Description This application is a continuation of U.S. patent application Ser. No. 10/686,388 filed Oct. 14, 2003, which claims the benefit of U.S. Provisional Application No. 60/425,367 filed Nov. 8, 2002, which are incorporated by reference as if fully set forth. The present invention generally relates to a signal-to-interference ratio (SIR) estimator for determining SIR of baseband signals. More particularly, the present invention relates to estimating SIR with reduced bias contribution. A SIR measurement is an important metric of quality performance for digital communication systems. For wireless communication systems such as Third Generation (3G) wireless systems, SIR measurements are used in several link adaptation techniques such as transmit power control and adaptive modulation and coding. Typically, SIR measured at a receiving device is more meaningful than at a transmitting device because SIR measured at a receiving device directly reflects the quality of communicated link signals, especially in the presence of multiple access interference or multipath fading channel. By definition, a received signal consists of a desired signal and interference. The interference may include other signals and thermal noise at the receiving end. However, the receiving device does not generally have knowledge of either signal power or interference power so that the receiving device needs to perform estimation of both signal and interference power based on received signals using a blind method. A blind method in SIR measurement for a given received signal refers to the signal power and interference power (eventually SIR) obtained only from observation samples of the received signal without any training sequence or any prior knowledge of the desired received signal and interference in the received signal. There exist several approaches in performing measurement of received SIR. In the prior art, the signal power for a given signal is estimated by averaging the received signal over time, and the interference power is estimated by measuring total power of the received signal and then subtracting the estimated signal power from the total power. The SIR is then determined as the ratio between the estimated signal power and interference power. The SIR estimation for a given received signal can be performed at different observation points of the receiver structure, such as at the receiver antenna end, at the input to the data demodulator, or at the output from the data demodulator. However, SIR estimates measured at different locations usually have different levels of accuracy because the signal gain or the interference amount at one measurement location is likely to be different from the readings at other locations. The main problem in measuring the SIR of data signals is that an SIR estimate is likely to deviate from the corresponding true SIR value. Such inaccuracies in SIR estimation arise due to the following two main reasons. First, a signal and its interference cannot be completely separated. Second, desired signals are generally data-modulated, so that the SIR estimation is done in a “blind” way, i.e., without prior knowledge of the data signal. This increases uncertainties in estimating signal power. In many prior art systems, SIR estimation mainly relies on a mean filter to calculate signal and noise power, resulting in undesirably large bias contribution. Generally, SIR estimation becomes more overestimated as SIR values are smaller, due primarily to a larger bias contribution. Typically, the k-th demodulated symbol, y_{k}, as an input to a demodulator based SIR estimator, can be represented by:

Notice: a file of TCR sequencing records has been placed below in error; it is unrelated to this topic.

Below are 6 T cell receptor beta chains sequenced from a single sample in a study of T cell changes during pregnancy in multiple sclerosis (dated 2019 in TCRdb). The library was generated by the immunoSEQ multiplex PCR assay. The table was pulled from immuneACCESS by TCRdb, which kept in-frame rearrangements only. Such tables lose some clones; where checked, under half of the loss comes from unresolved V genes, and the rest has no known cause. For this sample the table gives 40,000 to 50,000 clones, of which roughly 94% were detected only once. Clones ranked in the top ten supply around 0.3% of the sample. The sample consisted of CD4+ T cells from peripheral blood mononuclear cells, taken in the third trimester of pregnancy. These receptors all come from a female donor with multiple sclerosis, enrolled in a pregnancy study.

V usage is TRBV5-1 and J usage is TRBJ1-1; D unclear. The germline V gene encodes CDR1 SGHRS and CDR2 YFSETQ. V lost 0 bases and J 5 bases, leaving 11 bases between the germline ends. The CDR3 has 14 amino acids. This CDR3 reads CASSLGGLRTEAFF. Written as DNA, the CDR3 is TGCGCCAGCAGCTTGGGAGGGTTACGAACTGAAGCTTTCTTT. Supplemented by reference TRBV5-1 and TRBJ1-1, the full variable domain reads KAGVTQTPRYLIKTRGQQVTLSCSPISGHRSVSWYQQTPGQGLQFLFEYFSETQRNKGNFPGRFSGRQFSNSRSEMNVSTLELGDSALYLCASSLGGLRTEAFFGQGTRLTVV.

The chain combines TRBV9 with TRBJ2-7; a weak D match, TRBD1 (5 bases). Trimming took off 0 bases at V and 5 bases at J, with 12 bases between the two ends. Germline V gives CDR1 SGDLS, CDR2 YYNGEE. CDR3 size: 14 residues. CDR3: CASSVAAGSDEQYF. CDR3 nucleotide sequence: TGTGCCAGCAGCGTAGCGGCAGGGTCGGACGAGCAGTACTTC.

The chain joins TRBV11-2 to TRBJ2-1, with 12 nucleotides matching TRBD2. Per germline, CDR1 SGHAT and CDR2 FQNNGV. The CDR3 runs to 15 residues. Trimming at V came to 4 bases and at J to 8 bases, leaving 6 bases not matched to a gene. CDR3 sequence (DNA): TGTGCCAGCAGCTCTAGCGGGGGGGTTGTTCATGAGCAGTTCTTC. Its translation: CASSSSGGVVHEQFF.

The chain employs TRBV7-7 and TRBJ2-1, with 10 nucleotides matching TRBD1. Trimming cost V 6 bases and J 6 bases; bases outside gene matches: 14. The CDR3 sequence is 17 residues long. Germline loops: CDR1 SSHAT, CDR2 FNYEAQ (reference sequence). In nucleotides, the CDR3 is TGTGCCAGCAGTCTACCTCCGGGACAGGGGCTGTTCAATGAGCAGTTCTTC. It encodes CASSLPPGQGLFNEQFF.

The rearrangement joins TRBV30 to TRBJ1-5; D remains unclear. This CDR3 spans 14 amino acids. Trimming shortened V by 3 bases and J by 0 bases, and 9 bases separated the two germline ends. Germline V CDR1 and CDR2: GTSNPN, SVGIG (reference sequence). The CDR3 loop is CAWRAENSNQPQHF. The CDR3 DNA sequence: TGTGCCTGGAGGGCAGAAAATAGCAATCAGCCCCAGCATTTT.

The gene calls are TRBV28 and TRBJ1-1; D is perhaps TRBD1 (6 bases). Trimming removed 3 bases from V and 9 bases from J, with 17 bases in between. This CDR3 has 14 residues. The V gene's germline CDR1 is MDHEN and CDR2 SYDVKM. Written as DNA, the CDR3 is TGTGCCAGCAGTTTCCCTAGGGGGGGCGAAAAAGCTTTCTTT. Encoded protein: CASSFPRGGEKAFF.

While the SIR definition used in 3GPP is implicitly independent of the data demodulator type used in the receiving device, the SIR measurement in Equation (2) is implemented at the demodulator output. Thus, the SIR given in Equation (2) is likely to be different for different demodulator types. For example, for a given received signal primarily corrupted by interference, the SIR measured at a conventional matched filter receiver is likely to be smaller than that at an advanced receiver, such as an interference canceller, due to reduced interference effects. Note that the SIR at the demodulator output is the primary determinant of communication link performance. However, the SIR measurement on the data portion of the received signal must deal with the unknown transmit data. Taking into account the fading channel impact and demodulator gain, in the absence of the effective interference, the typical signal constellation of soft-valued demodulated symbols can be observed on average, as shown in In the presence of interference, the typical demodulator output symbols can be represented pictorially as in It is therefore desirable to provide a method of performing SIR estimation without experiencing the disadvantages of prior art methods. The present invention is a SIR estimator for determining SIR more accurately than prior art SIR estimators. In an exemplary embodiment, the present invention uses a demodulator output for performing a SIR estimate, whereby the primary determinant of communication link performance appears to be the SIR at the output of the data demodulator. The SIR estimator reduces bias contribution so that the SIR estimate is as close to true SIR as possible. The present invention preferably uses both a median filter and a mean filter and combines outputs from the median filter and mean filter in SIR estimation. In addition, advantageously, a correction term as a function of the mean and median values is introduced to further mitigate the bias effect. In accordance with a preferred embodiment of the present invention, an estimate of SIR of baseband signals which are received and processed by a data demodulator to provide demodulated signals to a SIR estimator is performed. The SIR estimator receives the demodulated symbols from the data demodulator and estimates the average signal power of the demodulated symbols as a function of a median based average power value m_{d }and a mean based average power value m_{e }of the demodulated symbols for each quadrant of a quadrature phase shift keying (QPSK) constellation. The function is used to determine a minimum value m between m_{d }and m_{e}. The SIR estimator estimates the average effective interference power of the demodulated symbols and calculates the SIR by dividing the estimated average signal power of the demodulated symbols by the estimated average effective interference power of the demodulated symbols. The SIR estimator reduces bias effects on SIR estimation. A more detailed understanding of the invention may be had from the following description of a preferred embodiment, to be understood in conjunction with the accompanying drawing wherein: